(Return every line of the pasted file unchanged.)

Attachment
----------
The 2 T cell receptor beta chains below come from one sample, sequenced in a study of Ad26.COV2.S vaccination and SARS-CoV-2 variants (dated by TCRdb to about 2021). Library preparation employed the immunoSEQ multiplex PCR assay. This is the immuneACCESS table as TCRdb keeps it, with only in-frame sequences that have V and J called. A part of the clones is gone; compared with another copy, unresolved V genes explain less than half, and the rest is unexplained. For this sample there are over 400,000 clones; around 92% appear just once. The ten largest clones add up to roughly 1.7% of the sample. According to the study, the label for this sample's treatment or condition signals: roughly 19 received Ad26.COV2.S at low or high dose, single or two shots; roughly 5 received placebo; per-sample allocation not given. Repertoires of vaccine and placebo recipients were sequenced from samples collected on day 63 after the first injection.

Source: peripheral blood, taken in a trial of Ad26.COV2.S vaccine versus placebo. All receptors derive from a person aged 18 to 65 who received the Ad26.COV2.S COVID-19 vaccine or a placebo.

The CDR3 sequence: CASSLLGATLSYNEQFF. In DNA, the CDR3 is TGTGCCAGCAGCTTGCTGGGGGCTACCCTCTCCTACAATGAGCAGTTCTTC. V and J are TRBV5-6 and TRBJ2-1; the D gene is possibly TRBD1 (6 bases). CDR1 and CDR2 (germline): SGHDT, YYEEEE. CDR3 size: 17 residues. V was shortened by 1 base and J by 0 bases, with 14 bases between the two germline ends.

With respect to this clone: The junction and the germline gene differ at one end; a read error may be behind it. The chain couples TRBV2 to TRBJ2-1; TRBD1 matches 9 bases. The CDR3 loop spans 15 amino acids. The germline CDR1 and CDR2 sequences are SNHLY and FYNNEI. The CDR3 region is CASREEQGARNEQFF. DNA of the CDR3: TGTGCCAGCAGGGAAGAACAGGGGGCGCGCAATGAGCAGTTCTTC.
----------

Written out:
The 2 T cell receptor beta chains below come from one sample, sequenced in a study of Ad26.COV2.S vaccination and SARS-CoV-2 variants (dated by TCRdb to about 2021). Library preparation employed the immunoSEQ multiplex PCR assay. This is the immuneACCESS table as TCRdb keeps it, with only in-frame sequences that have V and J called. A part of the clones is gone; compared with another copy, unresolved V genes explain less than half, and the rest is unexplained. For this sample there are over 400,000 clones; around 92% appear just once. The ten largest clones add up to roughly 1.7% of the sample. According to the study, the label for this sample's treatment or condition signals: roughly 19 received Ad26.COV2.S at low or high dose, single or two shots; roughly 5 received placebo; per-sample allocation not given. Repertoires of vaccine and placebo recipients were sequenced from samples collected on day 63 after the first injection.

Source: peripheral blood, taken in a trial of Ad26.COV2.S vaccine versus placebo. All receptors derive from a person aged 18 to 65 who received the Ad26.COV2.S COVID-19 vaccine or a placebo.

The CDR3 sequence: CASSLLGATLSYNEQFF. In DNA, the CDR3 is TGTGCCAGCAGCTTGCTGGGGGCTACCCTCTCCTACAATGAGCAGTTCTTC. V and J are TRBV5-6 and TRBJ2-1; the D gene is possibly TRBD1 (6 bases). CDR1 and CDR2 (germline): SGHDT, YYEEEE. CDR3 size: 17 residues. V was shortened by 1 base and J by 0 bases, with 14 bases between the two germline ends.

With respect to this clone: The junction and the germline gene differ at one end; a read error may be behind it. The chain couples TRBV2 to TRBJ2-1; TRBD1 matches 9 bases. The CDR3 loop spans 15 amino acids. The germline CDR1 and CDR2 sequences are SNHLY and FYNNEI. The CDR3 region is CASREEQGARNEQFF. DNA of the CDR3: TGTGCCAGCAGGGAAGAACAGGGGGCGCGCAATGAGCAGTTCTTC.